A week after the Tribune’s “Gangs Tighten Grip” article, the paper reported another shooting at a 37th and International gas station that, the paper said, “left a driver brain-dead, and wounded his two passengers and an innocent bystander.” Four days after that five people were shot—two of them fatally—near the Manzanita Recreation Center on 22nd Avenue. While the victims in the earlier slayings had Latino names, the victims in the Manzanita Rec shooting did not (this being Oakland, one speculates that they were African-American, just by the law of averages, but that’s just speculation). The Tribune reported that the Manzanita Rec shooting may have been “retaliation for another killing or narcotics.” 

And finally, on Feb. 2, the Tribune reported the shooting death of a 25-year-old San Leandro man outside a West Oakland grocery store in an African-American neighborhood (following the scorekeeping tradition, the newspaper informed us that “the killing was Oakland's ninth homicide of the year. Last year at this time there were three homicides” on the theory, I suppose, that we need to know that we are ahead or behind.) The article added that the Adeline Street area where the shooting death took place “is known for drug activity, and there have been several shootings between rival groups.” 

In my earlier column, I asked if Oakland was in the midst of a drug war, and, if so, what was being done about it at City Hall and the Police Administration headquarters? In light of the two weeks of shootings that followed, it’s clear that Oakland police and at least some of Oakland’s public officials believe that a Latino gang war is ongoing, with a possible African-American-based drug war as well. 

In its “Gangs Tighten Grip” story, the Tribune reported that in response to the rash of gang shootings, “Mayor Jerry Brown said [that] the police department was developing a plan to add officers to the gang unit and more quickly deploy them to hot spots identified by commanders.” That’s the type of sound-bite response you expect from someone who is running for California Attorney General in the June Democratic primary, and needs to be quoted as showing that he is being tough on crime in the city he’s supposed to be running.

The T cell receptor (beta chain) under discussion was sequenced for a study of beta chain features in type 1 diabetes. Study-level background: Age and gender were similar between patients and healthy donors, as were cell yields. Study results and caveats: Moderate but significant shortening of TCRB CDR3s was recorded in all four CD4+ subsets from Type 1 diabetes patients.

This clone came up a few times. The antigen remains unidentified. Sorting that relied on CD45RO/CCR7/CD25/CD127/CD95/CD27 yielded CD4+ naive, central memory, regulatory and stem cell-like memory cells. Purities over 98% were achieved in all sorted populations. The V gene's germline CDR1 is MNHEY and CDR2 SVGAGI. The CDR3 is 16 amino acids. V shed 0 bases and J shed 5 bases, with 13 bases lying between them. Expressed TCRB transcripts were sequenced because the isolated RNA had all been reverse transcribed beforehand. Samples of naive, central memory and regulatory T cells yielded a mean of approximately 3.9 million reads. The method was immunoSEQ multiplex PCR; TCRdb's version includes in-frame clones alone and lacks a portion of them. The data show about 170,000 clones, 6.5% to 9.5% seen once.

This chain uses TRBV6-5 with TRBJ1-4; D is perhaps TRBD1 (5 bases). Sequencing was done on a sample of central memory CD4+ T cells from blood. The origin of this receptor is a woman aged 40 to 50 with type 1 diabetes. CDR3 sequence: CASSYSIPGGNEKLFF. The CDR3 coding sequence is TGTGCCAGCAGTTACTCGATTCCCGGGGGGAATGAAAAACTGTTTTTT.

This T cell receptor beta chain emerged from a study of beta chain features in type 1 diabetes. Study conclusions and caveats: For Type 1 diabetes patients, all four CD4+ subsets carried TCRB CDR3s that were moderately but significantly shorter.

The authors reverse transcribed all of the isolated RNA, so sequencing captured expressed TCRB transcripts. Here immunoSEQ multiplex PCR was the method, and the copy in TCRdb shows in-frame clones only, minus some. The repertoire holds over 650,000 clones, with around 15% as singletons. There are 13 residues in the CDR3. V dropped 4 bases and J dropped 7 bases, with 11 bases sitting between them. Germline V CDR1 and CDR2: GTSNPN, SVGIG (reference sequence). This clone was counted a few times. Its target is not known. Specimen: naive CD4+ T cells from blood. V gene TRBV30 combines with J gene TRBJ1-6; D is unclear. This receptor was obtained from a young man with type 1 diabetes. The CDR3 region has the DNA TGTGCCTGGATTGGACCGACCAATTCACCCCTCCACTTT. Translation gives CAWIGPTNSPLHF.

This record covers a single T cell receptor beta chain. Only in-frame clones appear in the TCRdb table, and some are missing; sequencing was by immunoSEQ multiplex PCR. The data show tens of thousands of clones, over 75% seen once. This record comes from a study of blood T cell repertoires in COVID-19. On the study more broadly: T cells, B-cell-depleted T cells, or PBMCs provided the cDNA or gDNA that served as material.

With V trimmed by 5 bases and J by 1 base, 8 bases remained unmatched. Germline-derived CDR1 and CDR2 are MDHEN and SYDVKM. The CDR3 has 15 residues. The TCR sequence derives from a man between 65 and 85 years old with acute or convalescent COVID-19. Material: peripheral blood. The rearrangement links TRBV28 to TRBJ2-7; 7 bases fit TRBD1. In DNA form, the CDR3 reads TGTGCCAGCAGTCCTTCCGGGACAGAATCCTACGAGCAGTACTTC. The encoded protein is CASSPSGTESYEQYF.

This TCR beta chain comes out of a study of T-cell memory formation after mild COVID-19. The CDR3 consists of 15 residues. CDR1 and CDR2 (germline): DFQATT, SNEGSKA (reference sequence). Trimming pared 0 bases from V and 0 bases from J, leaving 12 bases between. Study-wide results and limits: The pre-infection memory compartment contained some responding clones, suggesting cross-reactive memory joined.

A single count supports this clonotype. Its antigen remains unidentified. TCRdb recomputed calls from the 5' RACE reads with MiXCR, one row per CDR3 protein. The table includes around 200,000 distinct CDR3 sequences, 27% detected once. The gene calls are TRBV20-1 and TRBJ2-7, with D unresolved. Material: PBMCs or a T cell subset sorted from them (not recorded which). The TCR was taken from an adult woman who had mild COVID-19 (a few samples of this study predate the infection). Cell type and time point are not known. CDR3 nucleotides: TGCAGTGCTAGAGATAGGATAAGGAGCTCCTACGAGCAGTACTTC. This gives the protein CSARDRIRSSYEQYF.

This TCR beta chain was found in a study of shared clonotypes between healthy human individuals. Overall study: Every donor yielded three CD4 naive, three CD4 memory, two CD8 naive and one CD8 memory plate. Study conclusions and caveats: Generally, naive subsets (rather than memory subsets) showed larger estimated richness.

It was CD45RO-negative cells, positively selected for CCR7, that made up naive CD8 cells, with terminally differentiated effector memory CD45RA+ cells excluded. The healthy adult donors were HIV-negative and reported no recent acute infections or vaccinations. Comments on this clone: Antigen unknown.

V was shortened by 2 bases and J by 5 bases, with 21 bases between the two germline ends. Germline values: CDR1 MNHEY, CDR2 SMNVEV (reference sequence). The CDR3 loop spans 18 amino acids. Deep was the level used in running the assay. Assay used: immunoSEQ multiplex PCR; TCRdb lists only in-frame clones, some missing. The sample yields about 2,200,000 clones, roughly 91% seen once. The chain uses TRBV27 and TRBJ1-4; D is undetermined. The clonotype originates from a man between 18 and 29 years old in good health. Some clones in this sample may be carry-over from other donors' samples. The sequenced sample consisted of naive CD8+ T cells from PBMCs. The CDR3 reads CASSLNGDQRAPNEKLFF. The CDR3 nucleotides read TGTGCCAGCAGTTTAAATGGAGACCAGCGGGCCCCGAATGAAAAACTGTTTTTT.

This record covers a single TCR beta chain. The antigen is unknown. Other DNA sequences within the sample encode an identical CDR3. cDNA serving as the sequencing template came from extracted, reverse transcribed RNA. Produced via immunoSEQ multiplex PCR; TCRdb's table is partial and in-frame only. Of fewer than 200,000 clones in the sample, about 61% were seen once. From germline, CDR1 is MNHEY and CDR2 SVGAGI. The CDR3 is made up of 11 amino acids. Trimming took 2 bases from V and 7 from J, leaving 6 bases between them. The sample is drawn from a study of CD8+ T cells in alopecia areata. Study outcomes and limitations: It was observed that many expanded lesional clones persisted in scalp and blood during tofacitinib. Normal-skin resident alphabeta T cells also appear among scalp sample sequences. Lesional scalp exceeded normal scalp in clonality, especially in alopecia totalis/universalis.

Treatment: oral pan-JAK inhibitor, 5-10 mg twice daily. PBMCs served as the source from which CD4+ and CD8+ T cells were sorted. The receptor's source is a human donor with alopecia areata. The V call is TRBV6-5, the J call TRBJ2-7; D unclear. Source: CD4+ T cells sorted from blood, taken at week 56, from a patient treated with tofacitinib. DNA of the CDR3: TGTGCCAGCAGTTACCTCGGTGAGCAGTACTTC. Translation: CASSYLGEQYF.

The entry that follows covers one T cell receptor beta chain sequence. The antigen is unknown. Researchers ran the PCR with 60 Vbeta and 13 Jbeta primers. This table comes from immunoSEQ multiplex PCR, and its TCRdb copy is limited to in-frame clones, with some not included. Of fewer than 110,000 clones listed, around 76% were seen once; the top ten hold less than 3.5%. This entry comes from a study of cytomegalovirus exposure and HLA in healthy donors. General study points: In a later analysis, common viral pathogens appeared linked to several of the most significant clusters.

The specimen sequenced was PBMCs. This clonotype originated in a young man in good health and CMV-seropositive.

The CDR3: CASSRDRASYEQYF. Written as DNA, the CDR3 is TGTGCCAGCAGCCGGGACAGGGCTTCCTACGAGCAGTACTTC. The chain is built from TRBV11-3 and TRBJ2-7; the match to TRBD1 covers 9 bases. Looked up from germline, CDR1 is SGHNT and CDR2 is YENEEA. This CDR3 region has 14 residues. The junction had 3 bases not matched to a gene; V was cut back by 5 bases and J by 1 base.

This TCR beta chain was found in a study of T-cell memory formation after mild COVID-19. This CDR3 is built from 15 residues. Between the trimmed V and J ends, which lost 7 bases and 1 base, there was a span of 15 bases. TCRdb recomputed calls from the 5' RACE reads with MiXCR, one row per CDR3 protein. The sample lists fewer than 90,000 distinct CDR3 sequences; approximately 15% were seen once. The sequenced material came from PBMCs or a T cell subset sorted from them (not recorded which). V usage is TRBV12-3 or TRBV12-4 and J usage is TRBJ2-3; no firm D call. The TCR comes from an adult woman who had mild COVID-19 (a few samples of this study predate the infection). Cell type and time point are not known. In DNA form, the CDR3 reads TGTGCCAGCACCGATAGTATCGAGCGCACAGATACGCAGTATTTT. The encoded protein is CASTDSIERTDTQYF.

That may be good for Mr. Brown’s future political career, but that’s not what Oakland needs right now. 

If there is a Latino gang war—and an African-American-based drug war as well—going on in Oakland, the citizens of this city ought to be brought in on the discussion right now, before the direction of the city response is set. Actions often have unintended consequences, after all, even when those actions are done with the best of intentions. 

In their defense over charges that they illegally beat suspects and planted evidence, the members of the so-called Oakland Police “Riders” squad argued during their trials that they’d been given the “wink-and-nod” green-light for their operations by Mayor Brown and former Chief Richard Word, who, the “Riders” claimed, indicated that they wanted the city’s drug activities cleaned up at any price. The result was a major assault on the civil liberties of Oakland citizens, a stain on the city’s reputation and prestige, and a huge hit to our pocketbooks in the Allen v. Oakland consent decree settlement. 

Mr. Word has gone, but Mr. Brown remains, and so, too, is the danger of jumping too soon into solutions of serious problems without first determining the nature of those problems. 

What is causing the sudden explosion of violence in Oakland? It’s a subject that ought to be a serious topic of discussion in the Oakland mayoral race, as well as in classrooms and meeting rooms across the city. As I said in my previous column on the subject, our lives and our future depend upon it.